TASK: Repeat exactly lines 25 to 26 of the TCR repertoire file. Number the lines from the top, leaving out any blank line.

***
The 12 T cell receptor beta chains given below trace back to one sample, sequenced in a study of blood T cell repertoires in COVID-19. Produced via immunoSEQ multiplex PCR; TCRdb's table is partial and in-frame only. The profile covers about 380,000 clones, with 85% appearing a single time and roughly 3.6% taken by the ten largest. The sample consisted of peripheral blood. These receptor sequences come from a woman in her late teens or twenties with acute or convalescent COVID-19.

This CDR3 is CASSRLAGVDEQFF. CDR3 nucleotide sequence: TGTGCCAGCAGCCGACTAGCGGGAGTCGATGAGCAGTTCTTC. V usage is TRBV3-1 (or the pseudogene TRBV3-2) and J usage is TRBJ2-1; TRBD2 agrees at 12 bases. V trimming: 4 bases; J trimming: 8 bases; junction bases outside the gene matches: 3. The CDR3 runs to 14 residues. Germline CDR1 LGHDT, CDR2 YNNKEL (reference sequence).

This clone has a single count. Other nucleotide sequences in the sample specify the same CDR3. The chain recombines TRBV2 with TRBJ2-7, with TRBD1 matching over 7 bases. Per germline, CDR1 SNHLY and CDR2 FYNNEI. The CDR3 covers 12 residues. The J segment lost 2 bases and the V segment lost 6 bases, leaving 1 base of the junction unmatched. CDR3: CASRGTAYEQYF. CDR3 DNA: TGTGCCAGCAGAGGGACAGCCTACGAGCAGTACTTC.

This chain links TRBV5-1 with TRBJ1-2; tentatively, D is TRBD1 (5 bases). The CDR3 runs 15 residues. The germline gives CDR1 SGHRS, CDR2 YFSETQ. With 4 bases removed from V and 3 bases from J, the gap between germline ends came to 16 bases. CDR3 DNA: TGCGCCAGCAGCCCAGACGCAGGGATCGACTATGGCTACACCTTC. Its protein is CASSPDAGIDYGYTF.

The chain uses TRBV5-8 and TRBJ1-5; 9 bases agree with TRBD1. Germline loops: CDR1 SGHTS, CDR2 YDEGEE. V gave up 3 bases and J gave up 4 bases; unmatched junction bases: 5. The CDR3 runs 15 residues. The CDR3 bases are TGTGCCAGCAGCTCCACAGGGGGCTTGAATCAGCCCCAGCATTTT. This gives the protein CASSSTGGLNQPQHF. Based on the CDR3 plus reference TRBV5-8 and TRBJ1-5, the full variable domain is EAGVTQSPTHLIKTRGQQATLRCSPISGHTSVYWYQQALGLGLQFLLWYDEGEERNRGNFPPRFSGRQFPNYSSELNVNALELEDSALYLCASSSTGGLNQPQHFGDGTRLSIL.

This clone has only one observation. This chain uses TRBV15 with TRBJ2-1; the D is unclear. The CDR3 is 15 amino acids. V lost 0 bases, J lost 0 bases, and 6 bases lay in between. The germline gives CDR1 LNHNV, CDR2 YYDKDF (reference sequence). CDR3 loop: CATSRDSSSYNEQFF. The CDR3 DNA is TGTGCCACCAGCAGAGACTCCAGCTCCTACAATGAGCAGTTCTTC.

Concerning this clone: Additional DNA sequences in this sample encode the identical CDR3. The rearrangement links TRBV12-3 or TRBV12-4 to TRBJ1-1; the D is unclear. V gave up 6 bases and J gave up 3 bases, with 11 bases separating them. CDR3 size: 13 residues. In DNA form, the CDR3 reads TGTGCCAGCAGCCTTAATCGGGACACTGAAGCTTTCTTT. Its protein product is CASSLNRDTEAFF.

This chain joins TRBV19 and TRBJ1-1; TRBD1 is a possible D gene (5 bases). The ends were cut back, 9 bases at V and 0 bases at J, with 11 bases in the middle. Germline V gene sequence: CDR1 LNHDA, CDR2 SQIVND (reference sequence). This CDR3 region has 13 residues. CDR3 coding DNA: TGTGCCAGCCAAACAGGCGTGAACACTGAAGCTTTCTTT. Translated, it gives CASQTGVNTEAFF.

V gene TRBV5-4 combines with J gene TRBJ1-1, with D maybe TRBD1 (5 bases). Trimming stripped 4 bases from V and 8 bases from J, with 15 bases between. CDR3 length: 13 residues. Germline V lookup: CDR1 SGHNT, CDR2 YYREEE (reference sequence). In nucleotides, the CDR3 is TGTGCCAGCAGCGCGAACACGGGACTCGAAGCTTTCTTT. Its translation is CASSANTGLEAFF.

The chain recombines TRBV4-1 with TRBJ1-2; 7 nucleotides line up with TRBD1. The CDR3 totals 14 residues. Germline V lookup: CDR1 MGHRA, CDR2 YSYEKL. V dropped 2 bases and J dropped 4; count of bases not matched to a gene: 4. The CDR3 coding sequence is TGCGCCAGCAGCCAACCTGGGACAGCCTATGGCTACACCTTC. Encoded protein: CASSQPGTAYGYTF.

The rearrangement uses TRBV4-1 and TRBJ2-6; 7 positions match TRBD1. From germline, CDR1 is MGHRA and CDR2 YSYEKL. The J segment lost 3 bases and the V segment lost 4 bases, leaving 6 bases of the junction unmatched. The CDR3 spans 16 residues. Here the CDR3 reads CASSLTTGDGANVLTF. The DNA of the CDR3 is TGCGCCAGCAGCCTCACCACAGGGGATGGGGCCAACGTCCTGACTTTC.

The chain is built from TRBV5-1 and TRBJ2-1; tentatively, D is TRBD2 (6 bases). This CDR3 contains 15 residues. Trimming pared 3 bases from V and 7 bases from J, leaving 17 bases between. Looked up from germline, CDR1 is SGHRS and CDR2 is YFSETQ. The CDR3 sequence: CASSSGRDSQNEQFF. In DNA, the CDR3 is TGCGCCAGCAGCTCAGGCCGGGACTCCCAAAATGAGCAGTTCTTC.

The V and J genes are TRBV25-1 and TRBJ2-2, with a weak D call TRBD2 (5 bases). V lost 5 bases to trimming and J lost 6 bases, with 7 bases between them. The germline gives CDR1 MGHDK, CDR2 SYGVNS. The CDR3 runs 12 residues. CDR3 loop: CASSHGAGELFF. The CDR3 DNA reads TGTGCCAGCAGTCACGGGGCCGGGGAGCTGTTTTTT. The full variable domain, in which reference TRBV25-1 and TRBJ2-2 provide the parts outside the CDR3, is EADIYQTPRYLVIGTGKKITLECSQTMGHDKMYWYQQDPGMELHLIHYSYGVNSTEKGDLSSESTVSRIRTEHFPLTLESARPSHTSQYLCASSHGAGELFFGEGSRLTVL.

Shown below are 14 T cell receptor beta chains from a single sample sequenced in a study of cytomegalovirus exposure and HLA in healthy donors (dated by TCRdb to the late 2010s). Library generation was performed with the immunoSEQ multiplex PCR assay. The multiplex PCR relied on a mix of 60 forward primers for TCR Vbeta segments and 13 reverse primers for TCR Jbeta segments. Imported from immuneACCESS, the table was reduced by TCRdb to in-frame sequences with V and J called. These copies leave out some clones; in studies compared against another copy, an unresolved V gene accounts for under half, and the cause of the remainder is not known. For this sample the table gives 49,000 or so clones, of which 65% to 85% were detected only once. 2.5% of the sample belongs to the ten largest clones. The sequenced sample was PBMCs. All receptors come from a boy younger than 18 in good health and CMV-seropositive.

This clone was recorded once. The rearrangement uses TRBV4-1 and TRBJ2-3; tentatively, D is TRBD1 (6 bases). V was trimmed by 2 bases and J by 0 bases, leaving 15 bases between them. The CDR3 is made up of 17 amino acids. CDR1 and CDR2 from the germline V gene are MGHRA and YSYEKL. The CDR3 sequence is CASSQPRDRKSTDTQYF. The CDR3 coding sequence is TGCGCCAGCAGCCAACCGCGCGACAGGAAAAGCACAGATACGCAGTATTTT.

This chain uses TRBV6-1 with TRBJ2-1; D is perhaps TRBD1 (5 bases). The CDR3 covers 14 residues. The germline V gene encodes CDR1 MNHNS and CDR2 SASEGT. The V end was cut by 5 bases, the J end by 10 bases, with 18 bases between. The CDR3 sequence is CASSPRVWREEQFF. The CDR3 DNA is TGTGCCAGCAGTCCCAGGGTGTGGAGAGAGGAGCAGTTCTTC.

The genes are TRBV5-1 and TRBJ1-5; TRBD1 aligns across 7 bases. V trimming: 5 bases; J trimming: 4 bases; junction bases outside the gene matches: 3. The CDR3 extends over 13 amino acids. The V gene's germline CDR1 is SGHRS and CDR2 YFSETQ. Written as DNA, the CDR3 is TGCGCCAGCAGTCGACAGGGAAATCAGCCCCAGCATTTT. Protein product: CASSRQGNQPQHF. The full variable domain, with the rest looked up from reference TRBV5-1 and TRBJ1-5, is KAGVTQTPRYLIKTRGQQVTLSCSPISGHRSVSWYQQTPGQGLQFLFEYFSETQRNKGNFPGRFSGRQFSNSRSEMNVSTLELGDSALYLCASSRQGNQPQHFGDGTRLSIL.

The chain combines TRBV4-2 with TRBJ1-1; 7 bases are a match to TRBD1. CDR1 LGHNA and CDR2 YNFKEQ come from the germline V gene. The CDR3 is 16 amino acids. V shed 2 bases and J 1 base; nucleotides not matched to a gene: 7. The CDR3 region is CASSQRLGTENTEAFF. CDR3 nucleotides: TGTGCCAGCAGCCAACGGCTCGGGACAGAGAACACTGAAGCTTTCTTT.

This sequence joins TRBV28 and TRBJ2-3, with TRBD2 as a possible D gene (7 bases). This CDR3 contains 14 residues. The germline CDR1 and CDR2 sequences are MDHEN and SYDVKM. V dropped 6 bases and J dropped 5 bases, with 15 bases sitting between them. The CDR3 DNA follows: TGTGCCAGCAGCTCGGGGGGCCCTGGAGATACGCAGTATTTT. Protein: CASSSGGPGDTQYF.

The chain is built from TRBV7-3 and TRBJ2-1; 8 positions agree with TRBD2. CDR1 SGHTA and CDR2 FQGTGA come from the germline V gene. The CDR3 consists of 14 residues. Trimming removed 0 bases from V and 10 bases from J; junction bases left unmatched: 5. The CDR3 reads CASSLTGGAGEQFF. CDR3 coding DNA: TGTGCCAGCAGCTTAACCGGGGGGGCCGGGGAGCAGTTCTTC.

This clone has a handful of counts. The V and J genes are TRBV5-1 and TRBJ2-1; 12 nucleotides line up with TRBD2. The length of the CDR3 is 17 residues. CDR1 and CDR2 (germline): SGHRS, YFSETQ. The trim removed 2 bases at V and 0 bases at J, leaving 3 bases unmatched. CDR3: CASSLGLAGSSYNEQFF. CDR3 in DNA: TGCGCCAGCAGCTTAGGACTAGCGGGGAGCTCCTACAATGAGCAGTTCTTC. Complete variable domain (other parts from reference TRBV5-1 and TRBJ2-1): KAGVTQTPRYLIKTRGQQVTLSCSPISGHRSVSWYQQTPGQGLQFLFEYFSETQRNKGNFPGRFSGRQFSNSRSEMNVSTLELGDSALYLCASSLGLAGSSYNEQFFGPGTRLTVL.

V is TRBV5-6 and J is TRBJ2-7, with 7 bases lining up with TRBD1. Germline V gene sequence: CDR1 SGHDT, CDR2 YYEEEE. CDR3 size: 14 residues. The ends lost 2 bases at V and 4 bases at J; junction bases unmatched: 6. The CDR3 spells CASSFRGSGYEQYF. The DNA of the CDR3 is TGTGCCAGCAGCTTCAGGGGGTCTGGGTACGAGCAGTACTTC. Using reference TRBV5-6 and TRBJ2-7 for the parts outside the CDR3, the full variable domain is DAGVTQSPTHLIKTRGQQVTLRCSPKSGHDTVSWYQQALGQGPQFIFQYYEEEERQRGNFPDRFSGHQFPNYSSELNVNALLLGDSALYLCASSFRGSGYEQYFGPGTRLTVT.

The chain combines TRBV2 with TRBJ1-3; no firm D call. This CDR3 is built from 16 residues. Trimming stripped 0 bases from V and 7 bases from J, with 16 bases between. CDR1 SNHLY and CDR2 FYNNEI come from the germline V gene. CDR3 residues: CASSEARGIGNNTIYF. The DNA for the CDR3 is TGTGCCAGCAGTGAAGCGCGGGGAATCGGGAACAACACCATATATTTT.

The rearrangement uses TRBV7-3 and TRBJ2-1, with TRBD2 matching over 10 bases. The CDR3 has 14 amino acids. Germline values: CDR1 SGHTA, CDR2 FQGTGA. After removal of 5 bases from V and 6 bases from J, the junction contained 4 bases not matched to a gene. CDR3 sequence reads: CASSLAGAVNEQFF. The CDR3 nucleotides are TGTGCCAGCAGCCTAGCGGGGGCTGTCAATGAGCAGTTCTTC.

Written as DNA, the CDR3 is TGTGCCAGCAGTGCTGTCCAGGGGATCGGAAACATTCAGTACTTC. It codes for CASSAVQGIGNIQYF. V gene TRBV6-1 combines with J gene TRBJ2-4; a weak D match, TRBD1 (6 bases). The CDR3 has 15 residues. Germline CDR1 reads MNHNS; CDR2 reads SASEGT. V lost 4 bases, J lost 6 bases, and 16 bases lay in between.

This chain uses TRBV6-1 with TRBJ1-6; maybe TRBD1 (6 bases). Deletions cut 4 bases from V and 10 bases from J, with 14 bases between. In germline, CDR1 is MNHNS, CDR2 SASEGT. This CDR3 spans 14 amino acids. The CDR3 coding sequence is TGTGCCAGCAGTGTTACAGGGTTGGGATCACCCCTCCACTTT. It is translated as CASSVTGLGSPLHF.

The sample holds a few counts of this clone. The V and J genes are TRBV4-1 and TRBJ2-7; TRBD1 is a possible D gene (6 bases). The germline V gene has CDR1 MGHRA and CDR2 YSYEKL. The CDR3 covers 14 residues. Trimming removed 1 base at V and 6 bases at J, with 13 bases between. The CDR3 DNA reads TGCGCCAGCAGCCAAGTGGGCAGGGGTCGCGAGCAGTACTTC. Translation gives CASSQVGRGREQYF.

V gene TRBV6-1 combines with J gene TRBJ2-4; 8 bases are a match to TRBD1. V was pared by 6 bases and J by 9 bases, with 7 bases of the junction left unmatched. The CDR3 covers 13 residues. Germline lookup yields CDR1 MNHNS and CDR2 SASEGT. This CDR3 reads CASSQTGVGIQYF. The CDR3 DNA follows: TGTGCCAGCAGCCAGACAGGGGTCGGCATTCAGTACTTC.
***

Written as DNA, the CDR3 is TGTGCCAGCAGTGCTGTCCAGGGGATCGGAAACATTCAGTACTTC. It codes for CASSAVQGIGNIQYF. V gene TRBV6-1 combines with J gene TRBJ2-4; a weak D match, TRBD1 (6 bases). The CDR3 has 15 residues. Germline CDR1 reads MNHNS; CDR2 reads SASEGT. V lost 4 bases, J lost 6 bases, and 16 bases lay in between.

This chain uses TRBV6-1 with TRBJ1-6; maybe TRBD1 (6 bases). Deletions cut 4 bases from V and 10 bases from J, with 14 bases between. In germline, CDR1 is MNHNS, CDR2 SASEGT. This CDR3 spans 14 amino acids. The CDR3 coding sequence is TGTGCCAGCAGTGTTACAGGGTTGGGATCACCCCTCCACTTT. It is translated as CASSVTGLGSPLHF.